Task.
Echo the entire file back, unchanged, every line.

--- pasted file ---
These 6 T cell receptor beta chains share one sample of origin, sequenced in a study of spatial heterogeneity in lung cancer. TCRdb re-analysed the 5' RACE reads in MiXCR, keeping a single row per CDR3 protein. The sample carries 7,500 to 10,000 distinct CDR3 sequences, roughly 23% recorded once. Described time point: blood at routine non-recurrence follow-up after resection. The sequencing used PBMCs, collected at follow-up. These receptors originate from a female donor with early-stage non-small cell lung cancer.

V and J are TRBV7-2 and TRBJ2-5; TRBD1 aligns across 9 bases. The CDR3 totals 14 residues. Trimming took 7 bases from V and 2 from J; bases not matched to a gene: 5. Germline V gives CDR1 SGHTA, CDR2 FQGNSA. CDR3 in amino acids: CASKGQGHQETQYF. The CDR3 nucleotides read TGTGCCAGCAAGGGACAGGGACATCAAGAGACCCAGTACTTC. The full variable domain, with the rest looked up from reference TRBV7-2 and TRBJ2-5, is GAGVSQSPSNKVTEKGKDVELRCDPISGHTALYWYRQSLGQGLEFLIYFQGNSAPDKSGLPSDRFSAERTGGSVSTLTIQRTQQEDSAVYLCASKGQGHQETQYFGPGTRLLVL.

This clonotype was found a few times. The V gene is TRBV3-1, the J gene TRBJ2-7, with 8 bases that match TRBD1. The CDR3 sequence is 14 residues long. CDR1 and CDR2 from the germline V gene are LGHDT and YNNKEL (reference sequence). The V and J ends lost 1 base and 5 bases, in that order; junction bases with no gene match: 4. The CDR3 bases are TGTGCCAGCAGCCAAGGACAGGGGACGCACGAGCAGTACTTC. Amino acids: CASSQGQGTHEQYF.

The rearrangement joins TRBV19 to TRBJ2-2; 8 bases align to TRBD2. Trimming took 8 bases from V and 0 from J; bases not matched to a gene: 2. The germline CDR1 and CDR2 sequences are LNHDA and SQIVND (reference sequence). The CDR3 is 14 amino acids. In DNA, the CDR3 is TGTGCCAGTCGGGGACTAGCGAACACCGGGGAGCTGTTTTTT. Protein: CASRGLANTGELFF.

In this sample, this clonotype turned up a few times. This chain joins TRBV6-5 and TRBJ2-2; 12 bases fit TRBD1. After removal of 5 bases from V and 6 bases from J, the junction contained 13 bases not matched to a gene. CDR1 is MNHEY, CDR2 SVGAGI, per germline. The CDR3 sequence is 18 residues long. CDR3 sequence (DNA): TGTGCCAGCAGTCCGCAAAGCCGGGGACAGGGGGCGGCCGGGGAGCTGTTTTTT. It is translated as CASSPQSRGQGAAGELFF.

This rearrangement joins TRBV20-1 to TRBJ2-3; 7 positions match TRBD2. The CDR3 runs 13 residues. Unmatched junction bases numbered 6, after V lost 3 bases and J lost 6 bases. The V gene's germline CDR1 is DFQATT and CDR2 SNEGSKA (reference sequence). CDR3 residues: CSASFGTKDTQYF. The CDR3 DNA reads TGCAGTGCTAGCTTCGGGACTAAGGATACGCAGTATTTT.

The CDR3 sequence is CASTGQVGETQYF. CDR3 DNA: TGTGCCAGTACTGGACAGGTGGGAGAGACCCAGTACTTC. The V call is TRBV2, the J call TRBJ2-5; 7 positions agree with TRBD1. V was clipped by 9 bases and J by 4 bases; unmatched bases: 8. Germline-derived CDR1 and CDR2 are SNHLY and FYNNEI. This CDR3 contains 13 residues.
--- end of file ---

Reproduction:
These 6 T cell receptor beta chains share one sample of origin, sequenced in a study of spatial heterogeneity in lung cancer. TCRdb re-analysed the 5' RACE reads in MiXCR, keeping a single row per CDR3 protein. The sample carries 7,500 to 10,000 distinct CDR3 sequences, roughly 23% recorded once. Described time point: blood at routine non-recurrence follow-up after resection. The sequencing used PBMCs, collected at follow-up. These receptors originate from a female donor with early-stage non-small cell lung cancer.

V and J are TRBV7-2 and TRBJ2-5; TRBD1 aligns across 9 bases. The CDR3 totals 14 residues. Trimming took 7 bases from V and 2 from J; bases not matched to a gene: 5. Germline V gives CDR1 SGHTA, CDR2 FQGNSA. CDR3 in amino acids: CASKGQGHQETQYF. The CDR3 nucleotides read TGTGCCAGCAAGGGACAGGGACATCAAGAGACCCAGTACTTC. The full variable domain, with the rest looked up from reference TRBV7-2 and TRBJ2-5, is GAGVSQSPSNKVTEKGKDVELRCDPISGHTALYWYRQSLGQGLEFLIYFQGNSAPDKSGLPSDRFSAERTGGSVSTLTIQRTQQEDSAVYLCASKGQGHQETQYFGPGTRLLVL.

This clonotype was found a few times. The V gene is TRBV3-1, the J gene TRBJ2-7, with 8 bases that match TRBD1. The CDR3 sequence is 14 residues long. CDR1 and CDR2 from the germline V gene are LGHDT and YNNKEL (reference sequence). The V and J ends lost 1 base and 5 bases, in that order; junction bases with no gene match: 4. The CDR3 bases are TGTGCCAGCAGCCAAGGACAGGGGACGCACGAGCAGTACTTC. Amino acids: CASSQGQGTHEQYF.

The rearrangement joins TRBV19 to TRBJ2-2; 8 bases align to TRBD2. Trimming took 8 bases from V and 0 from J; bases not matched to a gene: 2. The germline CDR1 and CDR2 sequences are LNHDA and SQIVND (reference sequence). The CDR3 is 14 amino acids. In DNA, the CDR3 is TGTGCCAGTCGGGGACTAGCGAACACCGGGGAGCTGTTTTTT. Protein: CASRGLANTGELFF.

In this sample, this clonotype turned up a few times. This chain joins TRBV6-5 and TRBJ2-2; 12 bases fit TRBD1. After removal of 5 bases from V and 6 bases from J, the junction contained 13 bases not matched to a gene. CDR1 is MNHEY, CDR2 SVGAGI, per germline. The CDR3 sequence is 18 residues long. CDR3 sequence (DNA): TGTGCCAGCAGTCCGCAAAGCCGGGGACAGGGGGCGGCCGGGGAGCTGTTTTTT. It is translated as CASSPQSRGQGAAGELFF.

This rearrangement joins TRBV20-1 to TRBJ2-3; 7 positions match TRBD2. The CDR3 runs 13 residues. Unmatched junction bases numbered 6, after V lost 3 bases and J lost 6 bases. The V gene's germline CDR1 is DFQATT and CDR2 SNEGSKA (reference sequence). CDR3 residues: CSASFGTKDTQYF. The CDR3 DNA reads TGCAGTGCTAGCTTCGGGACTAAGGATACGCAGTATTTT.

The CDR3 sequence is CASTGQVGETQYF. CDR3 DNA: TGTGCCAGTACTGGACAGGTGGGAGAGACCCAGTACTTC. The V call is TRBV2, the J call TRBJ2-5; 7 positions agree with TRBD1. V was clipped by 9 bases and J by 4 bases; unmatched bases: 8. Germline-derived CDR1 and CDR2 are SNHLY and FYNNEI. This CDR3 contains 13 residues.